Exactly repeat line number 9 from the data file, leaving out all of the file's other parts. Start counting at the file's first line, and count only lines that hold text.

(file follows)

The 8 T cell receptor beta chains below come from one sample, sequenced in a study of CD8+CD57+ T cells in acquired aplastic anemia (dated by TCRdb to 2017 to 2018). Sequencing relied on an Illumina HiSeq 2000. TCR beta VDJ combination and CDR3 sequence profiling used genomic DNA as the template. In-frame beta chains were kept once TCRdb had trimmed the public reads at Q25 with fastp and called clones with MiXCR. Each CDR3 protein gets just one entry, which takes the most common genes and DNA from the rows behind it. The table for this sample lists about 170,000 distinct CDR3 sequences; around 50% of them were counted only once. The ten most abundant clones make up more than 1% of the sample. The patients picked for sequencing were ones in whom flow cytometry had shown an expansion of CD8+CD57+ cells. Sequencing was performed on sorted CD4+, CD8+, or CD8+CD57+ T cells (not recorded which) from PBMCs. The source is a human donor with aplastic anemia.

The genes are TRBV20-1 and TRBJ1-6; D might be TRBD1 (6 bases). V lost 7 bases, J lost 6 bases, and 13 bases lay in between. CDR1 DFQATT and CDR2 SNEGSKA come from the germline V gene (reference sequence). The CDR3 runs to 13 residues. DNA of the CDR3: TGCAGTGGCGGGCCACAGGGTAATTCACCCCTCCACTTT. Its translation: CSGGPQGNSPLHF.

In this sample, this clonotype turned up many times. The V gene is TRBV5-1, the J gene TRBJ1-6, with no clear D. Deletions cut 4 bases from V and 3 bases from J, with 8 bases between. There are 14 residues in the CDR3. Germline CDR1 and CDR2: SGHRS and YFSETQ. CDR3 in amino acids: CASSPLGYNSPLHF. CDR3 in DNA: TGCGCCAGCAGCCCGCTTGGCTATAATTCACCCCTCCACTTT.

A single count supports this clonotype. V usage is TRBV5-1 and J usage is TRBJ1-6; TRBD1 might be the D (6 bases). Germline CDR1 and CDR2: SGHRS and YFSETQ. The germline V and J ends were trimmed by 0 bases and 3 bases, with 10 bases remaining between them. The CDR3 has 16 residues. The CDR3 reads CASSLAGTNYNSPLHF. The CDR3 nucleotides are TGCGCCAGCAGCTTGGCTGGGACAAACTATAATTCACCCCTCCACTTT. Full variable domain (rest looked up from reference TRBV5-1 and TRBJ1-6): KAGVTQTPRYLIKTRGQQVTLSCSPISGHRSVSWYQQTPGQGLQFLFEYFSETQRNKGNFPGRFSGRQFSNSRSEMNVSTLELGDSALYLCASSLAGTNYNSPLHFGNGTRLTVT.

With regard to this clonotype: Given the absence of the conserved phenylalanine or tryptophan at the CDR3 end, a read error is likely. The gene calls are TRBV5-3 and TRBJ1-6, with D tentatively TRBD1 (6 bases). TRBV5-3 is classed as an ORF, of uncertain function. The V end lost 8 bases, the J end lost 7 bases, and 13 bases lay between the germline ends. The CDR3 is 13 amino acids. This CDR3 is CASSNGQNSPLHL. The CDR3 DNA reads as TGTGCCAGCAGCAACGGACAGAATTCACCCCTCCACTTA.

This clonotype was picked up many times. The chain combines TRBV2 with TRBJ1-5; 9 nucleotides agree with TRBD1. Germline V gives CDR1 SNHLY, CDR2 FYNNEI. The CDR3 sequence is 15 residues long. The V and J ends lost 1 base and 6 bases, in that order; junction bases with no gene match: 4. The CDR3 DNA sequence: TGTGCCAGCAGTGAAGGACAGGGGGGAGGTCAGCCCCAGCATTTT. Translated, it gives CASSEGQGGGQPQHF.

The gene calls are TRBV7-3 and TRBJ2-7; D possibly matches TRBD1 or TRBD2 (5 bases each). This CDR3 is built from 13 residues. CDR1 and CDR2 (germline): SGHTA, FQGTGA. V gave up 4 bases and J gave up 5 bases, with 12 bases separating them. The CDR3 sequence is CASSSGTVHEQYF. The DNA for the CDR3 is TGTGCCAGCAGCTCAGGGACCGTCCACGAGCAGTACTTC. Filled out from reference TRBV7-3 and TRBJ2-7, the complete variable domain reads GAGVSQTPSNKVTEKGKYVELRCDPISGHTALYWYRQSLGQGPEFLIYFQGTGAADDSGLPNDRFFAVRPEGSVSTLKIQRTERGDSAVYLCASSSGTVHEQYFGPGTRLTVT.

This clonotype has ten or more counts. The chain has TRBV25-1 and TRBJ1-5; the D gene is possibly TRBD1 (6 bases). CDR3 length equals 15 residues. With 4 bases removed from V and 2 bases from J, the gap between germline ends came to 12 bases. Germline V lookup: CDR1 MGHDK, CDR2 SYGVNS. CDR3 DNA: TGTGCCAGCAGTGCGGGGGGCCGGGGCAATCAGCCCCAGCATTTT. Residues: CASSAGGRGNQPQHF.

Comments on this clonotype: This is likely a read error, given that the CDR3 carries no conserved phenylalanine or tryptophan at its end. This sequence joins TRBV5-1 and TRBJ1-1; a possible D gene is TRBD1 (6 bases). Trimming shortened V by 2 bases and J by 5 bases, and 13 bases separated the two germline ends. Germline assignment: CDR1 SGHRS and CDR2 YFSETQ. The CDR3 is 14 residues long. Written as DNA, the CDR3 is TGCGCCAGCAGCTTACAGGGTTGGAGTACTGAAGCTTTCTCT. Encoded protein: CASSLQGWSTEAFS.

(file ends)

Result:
Comments on this clonotype: This is likely a read error, given that the CDR3 carries no conserved phenylalanine or tryptophan at its end. This sequence joins TRBV5-1 and TRBJ1-1; a possible D gene is TRBD1 (6 bases). Trimming shortened V by 2 bases and J by 5 bases, and 13 bases separated the two germline ends. Germline assignment: CDR1 SGHRS and CDR2 YFSETQ. The CDR3 is 14 residues long. Written as DNA, the CDR3 is TGCGCCAGCAGCTTACAGGGTTGGAGTACTGAAGCTTTCTCT. Encoded protein: CASSLQGWSTEAFS.